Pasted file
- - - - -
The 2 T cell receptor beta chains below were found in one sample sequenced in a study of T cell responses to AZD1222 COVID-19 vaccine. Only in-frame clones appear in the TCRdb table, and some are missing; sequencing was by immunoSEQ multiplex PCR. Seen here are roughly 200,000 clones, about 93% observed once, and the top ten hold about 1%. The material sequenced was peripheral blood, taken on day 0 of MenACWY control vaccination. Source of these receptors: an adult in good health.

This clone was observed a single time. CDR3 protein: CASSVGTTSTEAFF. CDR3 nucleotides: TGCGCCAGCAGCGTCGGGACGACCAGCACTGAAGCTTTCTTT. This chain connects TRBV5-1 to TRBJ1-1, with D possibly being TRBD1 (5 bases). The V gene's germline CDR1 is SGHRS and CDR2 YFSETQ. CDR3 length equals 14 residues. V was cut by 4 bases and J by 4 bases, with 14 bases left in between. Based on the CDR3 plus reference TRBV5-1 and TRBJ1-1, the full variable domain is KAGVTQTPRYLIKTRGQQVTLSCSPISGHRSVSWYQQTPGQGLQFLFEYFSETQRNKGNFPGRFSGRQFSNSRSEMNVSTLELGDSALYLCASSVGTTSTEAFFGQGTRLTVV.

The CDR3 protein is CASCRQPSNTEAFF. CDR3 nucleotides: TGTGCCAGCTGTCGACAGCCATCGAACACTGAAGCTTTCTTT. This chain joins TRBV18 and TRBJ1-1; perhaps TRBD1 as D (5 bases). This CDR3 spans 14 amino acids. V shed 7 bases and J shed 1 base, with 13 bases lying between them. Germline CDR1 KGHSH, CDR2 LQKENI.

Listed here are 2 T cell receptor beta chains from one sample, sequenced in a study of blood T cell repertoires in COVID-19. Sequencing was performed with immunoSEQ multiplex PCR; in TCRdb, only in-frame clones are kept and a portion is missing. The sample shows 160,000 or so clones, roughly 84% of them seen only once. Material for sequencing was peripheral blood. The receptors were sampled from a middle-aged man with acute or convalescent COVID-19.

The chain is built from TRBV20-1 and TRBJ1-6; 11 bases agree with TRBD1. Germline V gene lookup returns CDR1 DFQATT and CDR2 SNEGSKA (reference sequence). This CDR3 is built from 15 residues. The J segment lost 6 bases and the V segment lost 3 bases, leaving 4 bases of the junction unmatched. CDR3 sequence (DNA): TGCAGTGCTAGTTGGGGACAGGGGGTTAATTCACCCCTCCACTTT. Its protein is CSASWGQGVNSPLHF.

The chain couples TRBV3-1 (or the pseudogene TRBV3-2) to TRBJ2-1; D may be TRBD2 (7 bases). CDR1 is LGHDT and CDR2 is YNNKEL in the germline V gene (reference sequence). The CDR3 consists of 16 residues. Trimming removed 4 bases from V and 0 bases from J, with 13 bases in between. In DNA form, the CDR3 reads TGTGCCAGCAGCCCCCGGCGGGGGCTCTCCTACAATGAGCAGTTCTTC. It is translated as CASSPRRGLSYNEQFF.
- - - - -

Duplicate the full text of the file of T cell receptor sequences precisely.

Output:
The 2 T cell receptor beta chains below were found in one sample sequenced in a study of T cell responses to AZD1222 COVID-19 vaccine. Only in-frame clones appear in the TCRdb table, and some are missing; sequencing was by immunoSEQ multiplex PCR. Seen here are roughly 200,000 clones, about 93% observed once, and the top ten hold about 1%. The material sequenced was peripheral blood, taken on day 0 of MenACWY control vaccination. Source of these receptors: an adult in good health.

This clone was observed a single time. CDR3 protein: CASSVGTTSTEAFF. CDR3 nucleotides: TGCGCCAGCAGCGTCGGGACGACCAGCACTGAAGCTTTCTTT. This chain connects TRBV5-1 to TRBJ1-1, with D possibly being TRBD1 (5 bases). The V gene's germline CDR1 is SGHRS and CDR2 YFSETQ. CDR3 length equals 14 residues. V was cut by 4 bases and J by 4 bases, with 14 bases left in between. Based on the CDR3 plus reference TRBV5-1 and TRBJ1-1, the full variable domain is KAGVTQTPRYLIKTRGQQVTLSCSPISGHRSVSWYQQTPGQGLQFLFEYFSETQRNKGNFPGRFSGRQFSNSRSEMNVSTLELGDSALYLCASSVGTTSTEAFFGQGTRLTVV.

The CDR3 protein is CASCRQPSNTEAFF. CDR3 nucleotides: TGTGCCAGCTGTCGACAGCCATCGAACACTGAAGCTTTCTTT. This chain joins TRBV18 and TRBJ1-1; perhaps TRBD1 as D (5 bases). This CDR3 spans 14 amino acids. V shed 7 bases and J shed 1 base, with 13 bases lying between them. Germline CDR1 KGHSH, CDR2 LQKENI.

Listed here are 2 T cell receptor beta chains from one sample, sequenced in a study of blood T cell repertoires in COVID-19. Sequencing was performed with immunoSEQ multiplex PCR; in TCRdb, only in-frame clones are kept and a portion is missing. The sample shows 160,000 or so clones, roughly 84% of them seen only once. Material for sequencing was peripheral blood. The receptors were sampled from a middle-aged man with acute or convalescent COVID-19.

The chain is built from TRBV20-1 and TRBJ1-6; 11 bases agree with TRBD1. Germline V gene lookup returns CDR1 DFQATT and CDR2 SNEGSKA (reference sequence). This CDR3 is built from 15 residues. The J segment lost 6 bases and the V segment lost 3 bases, leaving 4 bases of the junction unmatched. CDR3 sequence (DNA): TGCAGTGCTAGTTGGGGACAGGGGGTTAATTCACCCCTCCACTTT. Its protein is CSASWGQGVNSPLHF.

The chain couples TRBV3-1 (or the pseudogene TRBV3-2) to TRBJ2-1; D may be TRBD2 (7 bases). CDR1 is LGHDT and CDR2 is YNNKEL in the germline V gene (reference sequence). The CDR3 consists of 16 residues. Trimming removed 4 bases from V and 0 bases from J, with 13 bases in between. In DNA form, the CDR3 reads TGTGCCAGCAGCCCCCGGCGGGGGCTCTCCTACAATGAGCAGTTCTTC. It is translated as CASSPRRGLSYNEQFF.